Azerbaijani Journalists in Georgia Fear for Their Safety
Several Azerbaijani journalists who fled to Georgia to escape persecution in their home country have reported feeling increasingly unsafe in their adopted country. Elmaddin Shamilzade, a reporter from Azerbaijan who sought refuge in Georgia, was recently attacked by a group of men at a bar in the capital of Tbilisi. Shamilzade, who was previously arrested and beaten for his independent reporting, believes the attack was targeted and may have involved elements linked to the Azerbaijani security forces.
Many journalists have fled to Georgia from Azerbaijan to escape harassment, imprisonment, and threats for their work. Nurlan Gahramanli, a journalist and blogger, said he faced similar treatment in Azerbaijan before fleeing to Georgia. Teymur Karimov, the founder of an independent news channel on YouTube, was among those arrested in a recent crackdown in Azerbaijan, prompting Gahramanli to leave his homeland.
However, Georgia has also proven to be a risky destination for Azerbaijani journalists. Afgan Mukhtarli, who fled to Georgia in 2014, was abducted in Tbilisi and turned over to Azerbaijani authorities, where he was sentenced to prison. Many exiled Azerbaijani reporters in Georgia now fear for their safety, as they suspect the presence of Azerbaijani security agents among their compatriots in Georgia.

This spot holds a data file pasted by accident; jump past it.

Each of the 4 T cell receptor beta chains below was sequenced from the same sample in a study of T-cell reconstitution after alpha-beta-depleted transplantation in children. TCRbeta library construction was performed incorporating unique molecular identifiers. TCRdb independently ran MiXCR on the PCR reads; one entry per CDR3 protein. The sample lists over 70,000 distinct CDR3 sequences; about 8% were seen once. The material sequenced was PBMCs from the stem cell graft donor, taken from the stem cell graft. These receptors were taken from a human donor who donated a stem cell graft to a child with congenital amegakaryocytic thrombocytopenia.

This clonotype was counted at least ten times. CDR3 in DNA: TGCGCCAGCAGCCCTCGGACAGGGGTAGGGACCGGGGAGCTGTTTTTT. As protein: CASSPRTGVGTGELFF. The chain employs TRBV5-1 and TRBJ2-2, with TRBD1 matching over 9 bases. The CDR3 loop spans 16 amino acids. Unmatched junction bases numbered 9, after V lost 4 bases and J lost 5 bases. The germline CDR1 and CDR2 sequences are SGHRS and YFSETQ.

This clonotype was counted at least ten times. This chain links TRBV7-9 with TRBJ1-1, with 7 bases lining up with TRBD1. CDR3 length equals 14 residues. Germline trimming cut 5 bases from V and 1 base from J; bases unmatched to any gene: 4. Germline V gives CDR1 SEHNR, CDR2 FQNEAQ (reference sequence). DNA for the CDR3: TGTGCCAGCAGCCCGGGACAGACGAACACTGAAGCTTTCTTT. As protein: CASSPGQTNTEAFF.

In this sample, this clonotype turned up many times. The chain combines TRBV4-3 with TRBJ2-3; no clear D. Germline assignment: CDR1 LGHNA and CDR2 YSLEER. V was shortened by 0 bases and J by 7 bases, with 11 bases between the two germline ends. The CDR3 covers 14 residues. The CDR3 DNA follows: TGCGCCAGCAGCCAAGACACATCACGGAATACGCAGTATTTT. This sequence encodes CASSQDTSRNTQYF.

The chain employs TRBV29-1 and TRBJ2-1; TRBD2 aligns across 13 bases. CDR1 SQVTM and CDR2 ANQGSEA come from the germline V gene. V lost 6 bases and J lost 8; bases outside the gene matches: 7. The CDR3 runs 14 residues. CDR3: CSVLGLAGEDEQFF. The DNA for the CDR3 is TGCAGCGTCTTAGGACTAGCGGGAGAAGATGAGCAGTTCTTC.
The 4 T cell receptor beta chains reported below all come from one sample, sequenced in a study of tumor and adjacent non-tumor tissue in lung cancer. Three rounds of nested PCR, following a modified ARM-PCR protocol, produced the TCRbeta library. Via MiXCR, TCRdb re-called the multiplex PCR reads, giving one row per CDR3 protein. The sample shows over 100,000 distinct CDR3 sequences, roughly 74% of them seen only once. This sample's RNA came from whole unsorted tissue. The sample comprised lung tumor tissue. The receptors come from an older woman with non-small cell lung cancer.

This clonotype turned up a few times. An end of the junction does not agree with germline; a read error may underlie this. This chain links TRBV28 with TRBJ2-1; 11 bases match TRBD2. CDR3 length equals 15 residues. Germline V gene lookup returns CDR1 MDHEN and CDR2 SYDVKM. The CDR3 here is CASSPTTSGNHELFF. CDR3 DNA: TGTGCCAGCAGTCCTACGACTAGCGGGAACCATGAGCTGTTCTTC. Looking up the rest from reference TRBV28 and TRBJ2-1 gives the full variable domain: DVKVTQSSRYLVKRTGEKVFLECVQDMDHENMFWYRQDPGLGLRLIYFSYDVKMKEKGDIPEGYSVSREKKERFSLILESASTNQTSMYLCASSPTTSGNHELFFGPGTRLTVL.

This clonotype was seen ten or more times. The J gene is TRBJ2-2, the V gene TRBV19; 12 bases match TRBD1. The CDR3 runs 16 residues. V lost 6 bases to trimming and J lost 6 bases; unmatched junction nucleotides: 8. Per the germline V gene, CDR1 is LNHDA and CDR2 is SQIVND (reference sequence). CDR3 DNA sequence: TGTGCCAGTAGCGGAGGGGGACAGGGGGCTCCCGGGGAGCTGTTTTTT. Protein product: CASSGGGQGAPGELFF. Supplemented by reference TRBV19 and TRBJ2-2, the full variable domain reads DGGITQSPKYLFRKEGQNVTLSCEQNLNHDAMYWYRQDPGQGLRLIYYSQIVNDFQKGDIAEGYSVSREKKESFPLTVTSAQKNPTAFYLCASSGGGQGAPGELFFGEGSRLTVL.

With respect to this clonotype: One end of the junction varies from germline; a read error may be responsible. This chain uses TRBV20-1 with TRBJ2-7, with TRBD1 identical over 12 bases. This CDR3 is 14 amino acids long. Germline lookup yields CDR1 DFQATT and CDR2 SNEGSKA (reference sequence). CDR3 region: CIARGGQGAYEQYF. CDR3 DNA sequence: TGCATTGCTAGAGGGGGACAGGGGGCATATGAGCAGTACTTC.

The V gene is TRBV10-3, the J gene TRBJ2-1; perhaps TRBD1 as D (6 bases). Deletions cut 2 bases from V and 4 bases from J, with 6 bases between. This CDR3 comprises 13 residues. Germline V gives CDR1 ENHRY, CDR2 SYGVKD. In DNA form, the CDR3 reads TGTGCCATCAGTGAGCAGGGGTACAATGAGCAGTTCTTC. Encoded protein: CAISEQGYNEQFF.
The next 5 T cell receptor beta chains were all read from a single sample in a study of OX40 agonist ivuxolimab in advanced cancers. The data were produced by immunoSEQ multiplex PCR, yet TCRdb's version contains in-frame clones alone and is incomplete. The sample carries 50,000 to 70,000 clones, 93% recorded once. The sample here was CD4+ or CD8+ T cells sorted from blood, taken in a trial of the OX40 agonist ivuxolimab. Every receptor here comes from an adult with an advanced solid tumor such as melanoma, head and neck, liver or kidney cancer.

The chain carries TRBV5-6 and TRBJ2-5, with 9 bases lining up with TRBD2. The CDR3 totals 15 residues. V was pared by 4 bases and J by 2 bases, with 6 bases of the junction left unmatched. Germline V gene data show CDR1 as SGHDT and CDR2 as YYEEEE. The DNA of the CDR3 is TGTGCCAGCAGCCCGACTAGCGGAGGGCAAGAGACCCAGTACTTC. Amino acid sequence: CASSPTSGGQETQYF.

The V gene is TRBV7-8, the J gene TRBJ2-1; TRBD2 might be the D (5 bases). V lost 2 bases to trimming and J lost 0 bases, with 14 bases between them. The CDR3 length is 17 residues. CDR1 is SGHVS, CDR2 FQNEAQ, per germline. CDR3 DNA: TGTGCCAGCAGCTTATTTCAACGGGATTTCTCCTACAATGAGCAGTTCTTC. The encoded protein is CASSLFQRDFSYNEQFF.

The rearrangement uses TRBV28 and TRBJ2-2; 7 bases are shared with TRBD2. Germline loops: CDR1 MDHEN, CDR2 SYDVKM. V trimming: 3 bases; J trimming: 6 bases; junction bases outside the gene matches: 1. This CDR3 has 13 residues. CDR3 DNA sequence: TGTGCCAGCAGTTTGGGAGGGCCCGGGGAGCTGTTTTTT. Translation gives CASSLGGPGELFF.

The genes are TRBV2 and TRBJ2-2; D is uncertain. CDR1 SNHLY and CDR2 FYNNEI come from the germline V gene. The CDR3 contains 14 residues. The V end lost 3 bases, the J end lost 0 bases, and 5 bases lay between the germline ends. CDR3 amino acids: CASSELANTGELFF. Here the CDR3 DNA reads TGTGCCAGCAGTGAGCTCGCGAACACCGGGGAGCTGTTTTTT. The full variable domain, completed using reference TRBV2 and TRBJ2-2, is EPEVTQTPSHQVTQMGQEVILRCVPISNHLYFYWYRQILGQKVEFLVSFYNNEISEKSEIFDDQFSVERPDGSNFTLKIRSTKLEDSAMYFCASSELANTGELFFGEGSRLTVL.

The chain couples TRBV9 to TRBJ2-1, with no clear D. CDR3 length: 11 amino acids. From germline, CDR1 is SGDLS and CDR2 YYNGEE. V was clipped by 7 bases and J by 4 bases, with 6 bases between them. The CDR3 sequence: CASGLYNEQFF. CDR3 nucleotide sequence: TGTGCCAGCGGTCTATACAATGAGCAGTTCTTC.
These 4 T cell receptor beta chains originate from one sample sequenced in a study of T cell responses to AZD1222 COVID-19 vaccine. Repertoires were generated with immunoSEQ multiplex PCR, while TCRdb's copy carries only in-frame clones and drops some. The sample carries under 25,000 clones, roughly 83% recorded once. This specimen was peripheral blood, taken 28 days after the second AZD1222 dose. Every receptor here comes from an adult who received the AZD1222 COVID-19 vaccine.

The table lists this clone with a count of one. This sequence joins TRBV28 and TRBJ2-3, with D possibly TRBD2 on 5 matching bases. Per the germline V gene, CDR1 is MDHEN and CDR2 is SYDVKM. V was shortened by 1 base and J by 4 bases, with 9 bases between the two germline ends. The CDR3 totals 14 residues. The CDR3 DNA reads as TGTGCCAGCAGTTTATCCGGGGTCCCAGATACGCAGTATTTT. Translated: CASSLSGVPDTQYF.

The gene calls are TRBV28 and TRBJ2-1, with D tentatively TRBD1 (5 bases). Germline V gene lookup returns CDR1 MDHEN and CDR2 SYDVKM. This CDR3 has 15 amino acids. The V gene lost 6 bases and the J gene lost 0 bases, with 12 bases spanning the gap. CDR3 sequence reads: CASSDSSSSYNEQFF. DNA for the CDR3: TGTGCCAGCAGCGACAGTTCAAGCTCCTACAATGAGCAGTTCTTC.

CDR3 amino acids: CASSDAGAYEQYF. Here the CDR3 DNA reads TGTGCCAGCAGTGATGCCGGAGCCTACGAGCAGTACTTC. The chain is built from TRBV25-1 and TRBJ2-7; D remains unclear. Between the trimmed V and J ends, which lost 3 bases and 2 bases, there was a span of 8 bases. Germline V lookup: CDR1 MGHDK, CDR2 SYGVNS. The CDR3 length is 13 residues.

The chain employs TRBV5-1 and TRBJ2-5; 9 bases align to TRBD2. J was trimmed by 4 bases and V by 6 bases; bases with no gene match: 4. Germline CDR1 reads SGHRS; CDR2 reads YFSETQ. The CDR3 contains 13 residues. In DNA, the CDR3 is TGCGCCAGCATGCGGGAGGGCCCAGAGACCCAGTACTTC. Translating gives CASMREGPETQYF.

The situation for journalists and media in Azerbaijan has been troubling, with very few independent outlets remaining. The Azerbaijani government has also passed new media laws, further restricting freedom of the press. International press freedom groups, as well as the Parliamentary Assembly of the Council of Europe, have expressed concerns over human rights violations and the persecution of media and opposition in Azerbaijan.
The recent deaths of three activists, including Husein Bakikhanov in Tbilisi, all ruled as suicides, have had a chilling effect on opponents of the Aliyev regime. Bakikhanov, an opposition blogger seeking asylum in Georgia, had described feeling threatened in his final video before his death. This has led to increased anxiety and fear among Azerbaijani activists and journalists in exile in Georgia.
The situation in Georgia has also become increasingly tense, with reports of harassment and surveillance targeting activists and exiled individuals from Azerbaijan. For many, the hope of finding safety and a new start in Georgia has been marred by a lingering sense of fear and uncertainty.
Overall, the plight of Azerbaijani journalists and activists in exile in Georgia highlights the challenges faced by those seeking refuge from persecution in their home country. The need for international attention and support for these individuals is critical as they navigate the complexities of living in exile and the constant fear of reprisals from their home government.